Wednesday, February 25, 2009

Nate's Favorite Bacon Egg Salad


I know. I go from blogging about cookies with a pound of chocolate in the batter, and I follow it up with... salad? Seriously? A Salad? Um, yeah. I do. There's no way I can top those cookies. I mean, anything I blog about after that is bound to be a disappointment. So instead of even trying, I bring you something completely different: Nate's bacon egg salad.

Have you noticed bacon as a theme here yet? Does it seem like I put bacon into everything? Well, I do. Nate loves bacon. No, wait. I don't think you understand. He LOVES bacon. He loves bacon with a passion I don't even pretend to understand. I honestly don't get it, because to me, bacon is just another ingredient, and it's not even one I like especially. But Nate just, you know, LIVES for bacon, and isn't happy if we don't have a pound of it in the house AT ALL TIMES.


And this salad? I have to admit, it's pretty awesome. I'm not much of a bacon lover myself, but this this salad really elevates bacon above the level of salty smoky meat into the realm of the beatific. There's something about the interplay between the crispy bacon, the soft eggs, and the tang of the dressing that is really something. It's definitely a favorite in our house, and makes a very filling lunch. I feed it to Nate all the time: it's man-pleasin'. So. Got a man who likes bacon? Give this one a whirl. Even if he's not much of a salad guy, he'll probably love this!


Nate's Favorite Bacon Egg Salad

This salad is SO EASY. It's very simple, but very good. Good ingredients really shine through here. What makes this salad (apart from the bacon, obviously) is the vinaigrette. I mean, without this vinaigrette, this salad is not "Nate's Favorite Bacon Egg Salad." Maybe it's somebody else's salad, but it's not this one. For this salad, a good balsamic vinegar is the key (and so is a decent virgin olive oil, but no need to be TOO fancy about it). This is my favorite balsamic vinegar. I can't even remember where it came from, but it's like nectar from the gods. When it runs out, I am totally going to cry because I've never seen it again.


Actually, this vinegar came from Modena, like many great vinegars (I know that much). And speaking of Medina, I just sent a renaissance doublet there! I fact, I sent this one:


I told you I was domestic. This is what I do for my day-job. It's fun.

Ok! recipe:

3 strips of bacon
2 hard boiled eggs
baby spinach
(about 1 lb? I just use 3/4 of a bag. I am ashamed to admit, but I don't even know how much that is!)
2 tbs balsamic vinegar
kosher salt
cracked pepper
6 tbs olive oil
1 tbs Dijon mustard

Fry your bacon up in a heavy skillet, then drain on a paper towel. Transfer to a cutting board, and dice. Peel eggs and dice as well. Combine eggs, bacon, and spinach in a medium bowl.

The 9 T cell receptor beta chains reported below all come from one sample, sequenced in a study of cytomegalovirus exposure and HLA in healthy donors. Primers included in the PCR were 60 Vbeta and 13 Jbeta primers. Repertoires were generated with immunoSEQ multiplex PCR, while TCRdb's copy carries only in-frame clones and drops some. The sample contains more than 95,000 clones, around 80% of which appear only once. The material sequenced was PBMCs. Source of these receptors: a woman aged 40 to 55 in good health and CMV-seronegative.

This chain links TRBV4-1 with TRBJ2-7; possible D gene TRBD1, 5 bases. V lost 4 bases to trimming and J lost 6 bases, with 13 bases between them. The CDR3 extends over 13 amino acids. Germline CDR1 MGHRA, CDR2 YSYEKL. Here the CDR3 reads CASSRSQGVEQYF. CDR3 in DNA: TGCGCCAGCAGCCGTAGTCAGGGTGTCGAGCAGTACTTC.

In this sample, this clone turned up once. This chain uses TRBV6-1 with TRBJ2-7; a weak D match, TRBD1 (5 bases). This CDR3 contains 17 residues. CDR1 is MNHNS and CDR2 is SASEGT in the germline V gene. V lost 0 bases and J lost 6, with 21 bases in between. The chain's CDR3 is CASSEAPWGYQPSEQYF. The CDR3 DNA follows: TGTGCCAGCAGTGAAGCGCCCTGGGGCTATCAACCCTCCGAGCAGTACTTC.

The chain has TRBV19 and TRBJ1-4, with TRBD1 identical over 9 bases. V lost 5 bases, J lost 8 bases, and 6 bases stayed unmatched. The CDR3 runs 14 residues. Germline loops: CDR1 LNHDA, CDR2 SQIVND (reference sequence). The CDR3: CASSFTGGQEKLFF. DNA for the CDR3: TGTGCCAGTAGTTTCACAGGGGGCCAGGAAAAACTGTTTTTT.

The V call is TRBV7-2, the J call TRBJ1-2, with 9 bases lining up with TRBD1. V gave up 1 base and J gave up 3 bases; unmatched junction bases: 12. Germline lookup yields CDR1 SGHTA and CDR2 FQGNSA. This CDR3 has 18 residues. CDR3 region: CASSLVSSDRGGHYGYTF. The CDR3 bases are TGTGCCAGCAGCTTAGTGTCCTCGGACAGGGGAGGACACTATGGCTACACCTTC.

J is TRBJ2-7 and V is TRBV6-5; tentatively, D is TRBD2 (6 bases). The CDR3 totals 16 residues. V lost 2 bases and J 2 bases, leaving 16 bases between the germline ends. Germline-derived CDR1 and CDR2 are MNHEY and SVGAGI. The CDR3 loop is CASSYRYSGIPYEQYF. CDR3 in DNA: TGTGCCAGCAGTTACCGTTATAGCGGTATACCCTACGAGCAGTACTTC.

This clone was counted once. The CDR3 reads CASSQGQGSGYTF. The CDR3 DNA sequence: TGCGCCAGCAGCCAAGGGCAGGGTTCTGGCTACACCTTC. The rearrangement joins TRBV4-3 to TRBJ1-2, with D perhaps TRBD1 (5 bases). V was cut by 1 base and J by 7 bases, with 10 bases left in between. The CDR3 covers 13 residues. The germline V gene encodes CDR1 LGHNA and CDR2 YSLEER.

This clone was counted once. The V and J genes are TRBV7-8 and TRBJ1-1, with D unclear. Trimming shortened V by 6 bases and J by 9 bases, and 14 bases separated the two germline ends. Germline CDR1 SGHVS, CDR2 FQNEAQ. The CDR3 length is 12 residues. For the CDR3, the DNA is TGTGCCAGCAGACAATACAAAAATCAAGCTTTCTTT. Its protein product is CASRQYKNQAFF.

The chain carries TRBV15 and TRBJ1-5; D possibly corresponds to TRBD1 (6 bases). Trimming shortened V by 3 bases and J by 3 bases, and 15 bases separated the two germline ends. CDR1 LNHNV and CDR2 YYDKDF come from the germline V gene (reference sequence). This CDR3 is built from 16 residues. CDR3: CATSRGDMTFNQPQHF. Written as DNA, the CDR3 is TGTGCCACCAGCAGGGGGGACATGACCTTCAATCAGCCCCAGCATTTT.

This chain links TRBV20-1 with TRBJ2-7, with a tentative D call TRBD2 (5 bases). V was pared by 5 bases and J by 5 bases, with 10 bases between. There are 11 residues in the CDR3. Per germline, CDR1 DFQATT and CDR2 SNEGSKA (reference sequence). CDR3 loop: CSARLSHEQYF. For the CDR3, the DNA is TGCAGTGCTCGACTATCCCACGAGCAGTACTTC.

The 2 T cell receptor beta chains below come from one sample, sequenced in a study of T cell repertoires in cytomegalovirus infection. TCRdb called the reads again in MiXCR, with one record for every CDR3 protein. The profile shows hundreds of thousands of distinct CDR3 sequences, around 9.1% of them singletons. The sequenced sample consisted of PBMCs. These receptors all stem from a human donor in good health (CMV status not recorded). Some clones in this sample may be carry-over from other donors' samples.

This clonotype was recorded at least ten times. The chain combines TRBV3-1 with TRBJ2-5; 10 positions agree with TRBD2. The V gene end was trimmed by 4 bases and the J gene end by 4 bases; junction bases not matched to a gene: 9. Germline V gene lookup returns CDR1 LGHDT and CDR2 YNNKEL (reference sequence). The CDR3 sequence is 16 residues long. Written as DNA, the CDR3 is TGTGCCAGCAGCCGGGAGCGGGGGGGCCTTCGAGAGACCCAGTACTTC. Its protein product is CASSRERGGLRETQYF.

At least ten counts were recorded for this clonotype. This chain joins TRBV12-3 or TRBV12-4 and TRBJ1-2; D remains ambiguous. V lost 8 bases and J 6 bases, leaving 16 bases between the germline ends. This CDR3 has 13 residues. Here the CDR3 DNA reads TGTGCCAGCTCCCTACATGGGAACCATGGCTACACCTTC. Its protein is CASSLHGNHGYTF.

In a small bowl, measure 2 tbs of vinegar. Add a pinch of salt, and some cracked pepper. Whisk to dissolve salt. Add olive oil 1 tbs at a time, whisking, until all is incorporated. Do a little taste test and add more oil or vinegar until it tastes divine and is well blended. Add mustard and thyme, and whisk to combine.


Pour dressing over bacon/egg/spinach mixture. NOTE! There may be more dressing than you like. Sometimes if I have a little extra I store it in the fridge for next time. Toss until the dressing has coated all the spinach.



Monday, February 23, 2009

Fat Tuesday Indulgence: Gooey Chocolate Toffee Cookies


How long has it been since you had a really good cookie? No, I mean a really good cookie, like, the kind of cookies that makes you sigh with pleasure and fills you with a sense of well-being towards all mankind? I'm guessing not recently. Well, YOU are in luck, because today is Fat Tuesday, and have I got a Mardi Gras cookie for you! Oh. it's gooey. It's chocolatey. It's filled with toasted walnuts and buttery toffee chips. It's decadently sinful, and if nothing else, will give you something to repent of when you get down on your knees come Ash Wednesday. Yum!


How sinful are these cookies? They have an ENTIRE POUND of chocolate in them. And entire POUND. And only 1/2 a cup of flour. I'm sorry, was that my heart beating faster? Is it hot in here? I feel a little flushed. So much chocolate. I think I need to sit down. I mean, SO MUCH CHOCOLATE. I'm sorry, I... I... I don't feel right... I need to go splash some water on my face.


Ok, I'm back. I feel much better. Um, was that a little dramatic? Yeah, well, entire pounds of chocolate can do that to me. BECAUSE IT'S THAT GOOD.


You should make these cookies. You should REALLY makes these cookies. 461 reviews at can't be wrong. Smitten Kitchen can't be wrong. A POUND of CHOCOLATE can't be wrong (Oh! And yet, it's so very, very wrong).


Fat Tuesday Gooey chocolate Toffee Cookies (Gluten-free version!)
adapted from the recipe at Bon App├ętit

These cookies mostly made of chocolate and eggs, so following the recipe is KEY!